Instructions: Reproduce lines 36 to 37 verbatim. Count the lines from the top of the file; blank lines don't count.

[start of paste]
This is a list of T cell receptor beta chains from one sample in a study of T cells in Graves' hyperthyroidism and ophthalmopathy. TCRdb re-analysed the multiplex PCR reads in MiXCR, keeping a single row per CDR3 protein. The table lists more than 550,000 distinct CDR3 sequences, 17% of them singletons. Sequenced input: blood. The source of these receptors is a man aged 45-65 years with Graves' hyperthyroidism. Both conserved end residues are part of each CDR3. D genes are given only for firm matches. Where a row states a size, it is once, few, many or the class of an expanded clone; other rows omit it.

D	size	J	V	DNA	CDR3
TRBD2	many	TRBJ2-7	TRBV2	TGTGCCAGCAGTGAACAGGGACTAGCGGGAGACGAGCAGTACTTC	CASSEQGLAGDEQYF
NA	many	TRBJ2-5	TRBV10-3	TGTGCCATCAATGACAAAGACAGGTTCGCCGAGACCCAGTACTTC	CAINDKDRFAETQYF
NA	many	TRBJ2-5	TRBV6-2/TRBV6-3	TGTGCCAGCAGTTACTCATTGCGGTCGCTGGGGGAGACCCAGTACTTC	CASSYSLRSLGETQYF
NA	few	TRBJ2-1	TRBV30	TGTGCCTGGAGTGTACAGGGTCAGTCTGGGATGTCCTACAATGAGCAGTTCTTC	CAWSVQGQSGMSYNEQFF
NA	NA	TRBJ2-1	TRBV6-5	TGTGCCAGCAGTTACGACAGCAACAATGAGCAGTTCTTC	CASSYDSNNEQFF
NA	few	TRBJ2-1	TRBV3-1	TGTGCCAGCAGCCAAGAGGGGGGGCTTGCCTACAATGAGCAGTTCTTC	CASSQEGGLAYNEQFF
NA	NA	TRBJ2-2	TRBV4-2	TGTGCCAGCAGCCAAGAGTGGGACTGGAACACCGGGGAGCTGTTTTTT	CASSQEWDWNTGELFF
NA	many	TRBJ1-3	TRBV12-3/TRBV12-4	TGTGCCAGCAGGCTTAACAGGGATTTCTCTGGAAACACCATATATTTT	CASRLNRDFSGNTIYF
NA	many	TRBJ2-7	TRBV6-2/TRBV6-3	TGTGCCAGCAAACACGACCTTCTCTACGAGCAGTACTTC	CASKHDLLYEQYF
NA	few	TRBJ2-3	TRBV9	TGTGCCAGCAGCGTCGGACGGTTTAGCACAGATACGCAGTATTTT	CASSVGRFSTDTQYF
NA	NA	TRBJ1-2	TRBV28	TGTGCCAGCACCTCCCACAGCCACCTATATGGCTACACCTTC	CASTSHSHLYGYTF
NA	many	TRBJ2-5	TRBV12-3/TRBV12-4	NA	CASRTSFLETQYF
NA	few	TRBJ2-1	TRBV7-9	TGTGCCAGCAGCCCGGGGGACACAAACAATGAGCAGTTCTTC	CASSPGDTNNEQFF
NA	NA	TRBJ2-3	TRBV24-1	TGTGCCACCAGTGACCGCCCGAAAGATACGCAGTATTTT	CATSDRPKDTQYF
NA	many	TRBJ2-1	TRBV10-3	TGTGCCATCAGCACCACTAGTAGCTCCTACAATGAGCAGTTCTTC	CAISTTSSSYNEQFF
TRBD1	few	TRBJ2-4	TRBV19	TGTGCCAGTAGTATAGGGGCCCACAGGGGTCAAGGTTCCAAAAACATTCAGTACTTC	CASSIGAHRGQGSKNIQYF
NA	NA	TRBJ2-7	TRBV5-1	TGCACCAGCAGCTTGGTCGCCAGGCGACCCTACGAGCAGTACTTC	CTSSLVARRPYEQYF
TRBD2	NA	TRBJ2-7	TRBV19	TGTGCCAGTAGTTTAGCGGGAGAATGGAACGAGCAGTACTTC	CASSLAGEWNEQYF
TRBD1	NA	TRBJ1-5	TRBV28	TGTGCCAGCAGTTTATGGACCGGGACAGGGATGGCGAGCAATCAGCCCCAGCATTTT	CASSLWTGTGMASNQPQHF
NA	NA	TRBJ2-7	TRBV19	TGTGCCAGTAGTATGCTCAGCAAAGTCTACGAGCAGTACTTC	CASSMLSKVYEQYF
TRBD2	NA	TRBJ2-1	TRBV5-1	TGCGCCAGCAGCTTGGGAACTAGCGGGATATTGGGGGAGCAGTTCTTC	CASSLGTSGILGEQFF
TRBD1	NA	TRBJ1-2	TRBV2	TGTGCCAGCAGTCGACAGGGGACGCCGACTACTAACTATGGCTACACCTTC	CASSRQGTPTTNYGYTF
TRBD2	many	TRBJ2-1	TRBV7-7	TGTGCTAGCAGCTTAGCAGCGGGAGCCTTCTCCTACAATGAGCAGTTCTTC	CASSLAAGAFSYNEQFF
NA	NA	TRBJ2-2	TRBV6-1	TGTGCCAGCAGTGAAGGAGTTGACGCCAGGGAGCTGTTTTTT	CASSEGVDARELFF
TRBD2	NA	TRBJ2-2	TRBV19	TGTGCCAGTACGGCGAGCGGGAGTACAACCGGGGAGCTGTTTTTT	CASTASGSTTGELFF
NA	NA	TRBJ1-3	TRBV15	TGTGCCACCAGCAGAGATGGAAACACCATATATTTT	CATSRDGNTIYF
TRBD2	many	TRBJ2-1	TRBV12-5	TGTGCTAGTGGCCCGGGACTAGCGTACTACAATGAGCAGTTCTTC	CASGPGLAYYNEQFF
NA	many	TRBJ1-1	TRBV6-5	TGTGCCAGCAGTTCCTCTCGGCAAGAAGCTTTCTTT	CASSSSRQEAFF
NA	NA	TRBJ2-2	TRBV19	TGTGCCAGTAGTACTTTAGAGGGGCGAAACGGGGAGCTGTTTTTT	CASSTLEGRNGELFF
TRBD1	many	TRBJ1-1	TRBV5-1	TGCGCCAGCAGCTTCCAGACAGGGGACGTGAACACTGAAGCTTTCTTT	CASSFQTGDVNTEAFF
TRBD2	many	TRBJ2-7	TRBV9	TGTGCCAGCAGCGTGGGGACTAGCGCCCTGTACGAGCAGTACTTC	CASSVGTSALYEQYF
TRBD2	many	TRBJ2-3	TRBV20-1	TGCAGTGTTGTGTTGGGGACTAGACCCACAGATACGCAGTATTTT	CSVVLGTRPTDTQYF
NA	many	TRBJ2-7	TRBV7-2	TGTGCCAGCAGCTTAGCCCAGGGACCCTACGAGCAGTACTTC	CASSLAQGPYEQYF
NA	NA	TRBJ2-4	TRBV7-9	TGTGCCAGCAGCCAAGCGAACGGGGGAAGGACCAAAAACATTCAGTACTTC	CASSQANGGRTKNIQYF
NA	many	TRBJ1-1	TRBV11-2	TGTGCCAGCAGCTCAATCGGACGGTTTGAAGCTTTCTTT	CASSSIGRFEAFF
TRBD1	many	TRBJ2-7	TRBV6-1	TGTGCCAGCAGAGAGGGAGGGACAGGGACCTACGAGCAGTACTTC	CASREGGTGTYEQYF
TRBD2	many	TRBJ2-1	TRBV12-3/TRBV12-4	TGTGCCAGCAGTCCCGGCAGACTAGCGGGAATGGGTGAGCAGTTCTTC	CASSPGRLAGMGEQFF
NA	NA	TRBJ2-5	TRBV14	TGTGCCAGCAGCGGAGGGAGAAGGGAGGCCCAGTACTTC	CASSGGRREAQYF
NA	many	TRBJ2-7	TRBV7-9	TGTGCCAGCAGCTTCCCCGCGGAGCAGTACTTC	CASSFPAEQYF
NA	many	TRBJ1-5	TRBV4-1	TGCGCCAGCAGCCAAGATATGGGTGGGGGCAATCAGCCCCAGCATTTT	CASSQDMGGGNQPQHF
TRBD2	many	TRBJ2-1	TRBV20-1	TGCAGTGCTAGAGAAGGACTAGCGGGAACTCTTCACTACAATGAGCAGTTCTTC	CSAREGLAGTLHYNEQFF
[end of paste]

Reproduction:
NA	NA	TRBJ2-4	TRBV7-9	TGTGCCAGCAGCCAAGCGAACGGGGGAAGGACCAAAAACATTCAGTACTTC	CASSQANGGRTKNIQYF
NA	many	TRBJ1-1	TRBV11-2	TGTGCCAGCAGCTCAATCGGACGGTTTGAAGCTTTCTTT	CASSSIGRFEAFF